- Sales of Galaxy 6S and and 6S Edge smartphones flop as...
- Apple continues to dominate the global smartphone and tablets market
- Close to 10,000 Samsung workers to be axed
- Soft, "non-essential targets" in HQ PR, HR and marketing go first
Despite the mighty advertising blitz that accompanied the launch of Samsung's Galaxy 6S and 6S Edge smartphones the devices have not proven to be particularly popular with global consumers. Sale have been disappointing and despite some recent "price adjustments" (for which read 'deep price cuts'), the devices are a de facto flop and Samsung has been hard hit.
Bloomberg's analysis is that Samsung's share of the world-wide smartphone market fell by three per cent in Q2 this year and its decline continues. Last year company reported sales of 206 trillion South Korean Won (some US$171 billion) but estimates are that the figure will fall to 300 trillion Won ($166 billion) this year as Apple continues to drive and dominate the market. Indeed later today on Apple will reveal a set of major product changes Among other things, a new iPhone is expected as are tweaked and updated iPads, and that, inevitably will be more bad news for Samsung.
Samsung's market value has plummeted by an incredible $40 billion since April this year and the company has lost its market dominance in the the all-important Chinese market and China is no longer the roaring economy it was so it will be well-nigh impossible for the company to claw its way back into the lead as Chinese consumers stop spending at the levels to which the the world has become accustomed.
Too little, too late?
Obviously Samsung has to do something and it is. It is cutting costs and swinging the axe. It will cut 10 per cent of its workforce within the next few weeks and months. Samsung employs a lot of people. The last official headcount figure provided on June 3 30 this year shows that the company had 98,999 workers. Cutting ten per cent of that huge figure means close to 10,000 staff are going to get the order of the boot - that's equivalent to the entire population of many a small English market town. It will hurt.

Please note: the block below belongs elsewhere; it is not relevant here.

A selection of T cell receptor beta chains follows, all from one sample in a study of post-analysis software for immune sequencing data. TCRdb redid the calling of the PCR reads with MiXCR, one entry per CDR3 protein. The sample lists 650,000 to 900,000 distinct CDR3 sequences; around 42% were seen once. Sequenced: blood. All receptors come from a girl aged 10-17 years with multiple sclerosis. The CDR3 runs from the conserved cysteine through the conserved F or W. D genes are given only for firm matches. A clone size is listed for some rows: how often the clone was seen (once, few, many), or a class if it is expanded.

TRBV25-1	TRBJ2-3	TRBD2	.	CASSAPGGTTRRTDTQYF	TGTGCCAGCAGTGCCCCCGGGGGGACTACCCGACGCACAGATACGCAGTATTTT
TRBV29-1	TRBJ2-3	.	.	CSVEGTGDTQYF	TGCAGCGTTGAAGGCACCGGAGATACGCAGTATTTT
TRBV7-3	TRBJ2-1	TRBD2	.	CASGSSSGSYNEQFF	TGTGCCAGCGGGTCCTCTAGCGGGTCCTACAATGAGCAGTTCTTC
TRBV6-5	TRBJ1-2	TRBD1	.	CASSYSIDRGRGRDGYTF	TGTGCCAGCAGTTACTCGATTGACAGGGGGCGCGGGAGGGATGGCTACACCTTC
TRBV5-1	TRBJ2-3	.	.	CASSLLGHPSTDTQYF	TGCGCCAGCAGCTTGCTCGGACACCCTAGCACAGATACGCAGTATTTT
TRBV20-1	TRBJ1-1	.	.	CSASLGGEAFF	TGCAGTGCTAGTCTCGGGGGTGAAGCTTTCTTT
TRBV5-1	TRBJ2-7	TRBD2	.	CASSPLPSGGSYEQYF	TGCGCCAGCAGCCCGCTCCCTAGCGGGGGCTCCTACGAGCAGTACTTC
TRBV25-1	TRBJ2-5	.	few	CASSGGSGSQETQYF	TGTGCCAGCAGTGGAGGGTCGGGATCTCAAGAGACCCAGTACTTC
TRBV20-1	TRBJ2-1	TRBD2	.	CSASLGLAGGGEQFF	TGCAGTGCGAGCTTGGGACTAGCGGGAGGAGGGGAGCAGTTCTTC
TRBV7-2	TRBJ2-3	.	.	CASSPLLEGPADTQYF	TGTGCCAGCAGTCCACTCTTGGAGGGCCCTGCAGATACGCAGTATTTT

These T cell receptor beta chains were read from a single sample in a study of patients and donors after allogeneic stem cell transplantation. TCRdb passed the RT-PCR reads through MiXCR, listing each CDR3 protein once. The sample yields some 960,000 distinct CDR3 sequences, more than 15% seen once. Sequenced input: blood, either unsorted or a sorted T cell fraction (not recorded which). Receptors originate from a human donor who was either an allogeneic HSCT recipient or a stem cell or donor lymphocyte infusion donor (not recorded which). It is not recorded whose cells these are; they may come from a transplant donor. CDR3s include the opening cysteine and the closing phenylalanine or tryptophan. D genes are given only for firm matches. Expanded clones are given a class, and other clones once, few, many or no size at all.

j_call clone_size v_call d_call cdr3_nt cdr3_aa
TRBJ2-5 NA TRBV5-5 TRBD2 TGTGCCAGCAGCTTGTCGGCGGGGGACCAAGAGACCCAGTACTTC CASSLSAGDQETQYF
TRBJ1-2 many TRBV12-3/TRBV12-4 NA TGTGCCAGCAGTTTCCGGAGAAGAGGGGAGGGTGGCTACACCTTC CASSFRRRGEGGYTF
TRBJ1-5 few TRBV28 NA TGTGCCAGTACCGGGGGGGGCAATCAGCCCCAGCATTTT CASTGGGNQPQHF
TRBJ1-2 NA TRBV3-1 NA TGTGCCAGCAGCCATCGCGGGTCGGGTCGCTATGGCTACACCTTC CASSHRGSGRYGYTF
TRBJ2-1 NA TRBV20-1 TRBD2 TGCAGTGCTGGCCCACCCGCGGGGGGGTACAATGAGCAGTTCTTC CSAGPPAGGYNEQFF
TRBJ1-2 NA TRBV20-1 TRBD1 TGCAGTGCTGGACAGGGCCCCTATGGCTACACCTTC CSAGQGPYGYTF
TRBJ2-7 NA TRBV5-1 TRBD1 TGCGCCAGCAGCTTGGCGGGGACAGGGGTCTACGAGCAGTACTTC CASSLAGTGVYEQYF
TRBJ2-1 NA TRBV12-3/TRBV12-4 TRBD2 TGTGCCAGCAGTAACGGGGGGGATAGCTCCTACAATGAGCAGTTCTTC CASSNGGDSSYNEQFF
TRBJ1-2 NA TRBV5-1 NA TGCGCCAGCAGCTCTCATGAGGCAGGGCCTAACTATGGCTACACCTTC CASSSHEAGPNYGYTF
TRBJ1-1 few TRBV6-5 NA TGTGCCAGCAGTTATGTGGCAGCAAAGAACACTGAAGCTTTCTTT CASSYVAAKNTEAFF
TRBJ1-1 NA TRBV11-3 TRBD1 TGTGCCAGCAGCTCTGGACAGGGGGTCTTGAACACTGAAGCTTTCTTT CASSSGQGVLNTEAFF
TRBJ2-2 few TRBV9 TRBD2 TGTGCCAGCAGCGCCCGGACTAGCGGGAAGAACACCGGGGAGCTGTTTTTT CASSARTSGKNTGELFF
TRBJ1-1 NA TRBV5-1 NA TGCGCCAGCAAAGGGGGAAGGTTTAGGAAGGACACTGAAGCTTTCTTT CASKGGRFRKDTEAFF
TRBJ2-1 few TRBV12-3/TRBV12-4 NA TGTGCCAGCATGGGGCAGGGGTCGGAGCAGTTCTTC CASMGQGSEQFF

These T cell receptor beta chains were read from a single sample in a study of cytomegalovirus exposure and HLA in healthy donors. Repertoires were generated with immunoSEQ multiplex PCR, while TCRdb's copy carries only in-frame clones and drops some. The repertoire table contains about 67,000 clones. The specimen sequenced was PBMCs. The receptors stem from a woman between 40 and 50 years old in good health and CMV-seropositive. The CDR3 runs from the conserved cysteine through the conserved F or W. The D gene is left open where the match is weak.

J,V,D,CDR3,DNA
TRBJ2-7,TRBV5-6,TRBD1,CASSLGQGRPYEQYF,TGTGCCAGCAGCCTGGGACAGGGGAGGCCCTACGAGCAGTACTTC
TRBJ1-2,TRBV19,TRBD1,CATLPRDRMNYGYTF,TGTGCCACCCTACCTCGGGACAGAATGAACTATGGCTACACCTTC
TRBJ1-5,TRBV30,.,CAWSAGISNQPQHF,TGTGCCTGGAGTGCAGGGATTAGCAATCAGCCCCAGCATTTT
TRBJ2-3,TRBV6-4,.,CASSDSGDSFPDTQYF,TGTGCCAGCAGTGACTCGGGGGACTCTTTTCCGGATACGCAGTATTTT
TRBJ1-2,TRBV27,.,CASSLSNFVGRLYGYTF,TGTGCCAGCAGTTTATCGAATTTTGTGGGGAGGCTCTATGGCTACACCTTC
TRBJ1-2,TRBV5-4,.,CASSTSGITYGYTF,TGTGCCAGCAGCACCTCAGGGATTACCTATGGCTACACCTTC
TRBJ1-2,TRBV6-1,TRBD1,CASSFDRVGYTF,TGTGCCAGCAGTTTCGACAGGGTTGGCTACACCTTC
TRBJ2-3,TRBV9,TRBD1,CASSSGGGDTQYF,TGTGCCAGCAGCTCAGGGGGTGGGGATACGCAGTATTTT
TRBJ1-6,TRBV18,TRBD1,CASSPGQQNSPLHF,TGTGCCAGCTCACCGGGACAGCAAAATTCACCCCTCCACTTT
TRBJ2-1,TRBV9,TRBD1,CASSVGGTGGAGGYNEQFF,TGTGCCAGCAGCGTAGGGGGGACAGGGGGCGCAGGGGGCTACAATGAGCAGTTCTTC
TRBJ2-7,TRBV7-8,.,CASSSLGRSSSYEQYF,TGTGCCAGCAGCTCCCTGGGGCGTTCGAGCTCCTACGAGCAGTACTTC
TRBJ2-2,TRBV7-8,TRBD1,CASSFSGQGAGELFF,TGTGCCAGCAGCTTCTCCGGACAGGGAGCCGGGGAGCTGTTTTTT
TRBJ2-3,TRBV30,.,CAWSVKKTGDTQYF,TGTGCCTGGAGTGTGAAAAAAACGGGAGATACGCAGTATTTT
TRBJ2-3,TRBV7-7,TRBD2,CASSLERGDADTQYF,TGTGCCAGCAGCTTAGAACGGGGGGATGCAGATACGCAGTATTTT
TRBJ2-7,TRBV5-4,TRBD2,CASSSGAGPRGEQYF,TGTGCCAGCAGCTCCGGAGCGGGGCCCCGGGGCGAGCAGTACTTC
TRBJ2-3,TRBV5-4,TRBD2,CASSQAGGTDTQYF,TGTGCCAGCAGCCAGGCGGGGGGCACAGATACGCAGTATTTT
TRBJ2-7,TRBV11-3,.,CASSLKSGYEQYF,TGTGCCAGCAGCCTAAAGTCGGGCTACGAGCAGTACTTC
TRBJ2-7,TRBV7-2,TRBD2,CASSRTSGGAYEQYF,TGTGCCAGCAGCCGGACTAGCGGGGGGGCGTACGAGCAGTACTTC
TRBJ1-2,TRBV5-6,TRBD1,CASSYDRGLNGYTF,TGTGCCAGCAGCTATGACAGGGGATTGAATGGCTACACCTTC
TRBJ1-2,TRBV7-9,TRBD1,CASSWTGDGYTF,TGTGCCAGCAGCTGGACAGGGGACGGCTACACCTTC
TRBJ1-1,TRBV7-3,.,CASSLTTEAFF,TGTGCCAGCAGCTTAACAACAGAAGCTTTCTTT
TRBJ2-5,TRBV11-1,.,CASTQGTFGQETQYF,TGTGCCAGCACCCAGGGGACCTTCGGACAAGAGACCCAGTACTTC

Samsung will protecting its all-important R&D and production assets for as long as possible so the first to go will be headquarters staff including contributions from 'soft' "non-essential targets such as PR, marketing and human resources although some finance staff will also lose their jobs.
Chung Chang Won, an analyst at Nomura Holdings, which is headquartered in the South Korean capital, Seoul, commented, "Cutting jobs is the easiest way to control costs and Samsung's spending on mobile business could also be more tightly controlled. Samsung is preparing to tighten its belt as it isn't likely see rapid profit growth in the years to come."
The stock markets signalled a degree of relief at the news of the cuts and Samsung's share price rose by 1.7 per cent. However, company stock is still down 15 per cent so far this year and market and investor attention will now be focused on Samsung's second half performance. Much will depend on how the company fares over the Christmas/New Year holiday period and word has it that analysts are not optimistic that the traditional end-of-year consumer buying spree will be strong and prolonged enough to waft the good ship Samsung away from its deepening doldrums.
Stay up to date with the latest industry developments: sign up to receive TelecomTV's top news and videos plus exclusive subscriber-only content direct to your inbox – including our daily news briefing and weekly wrap.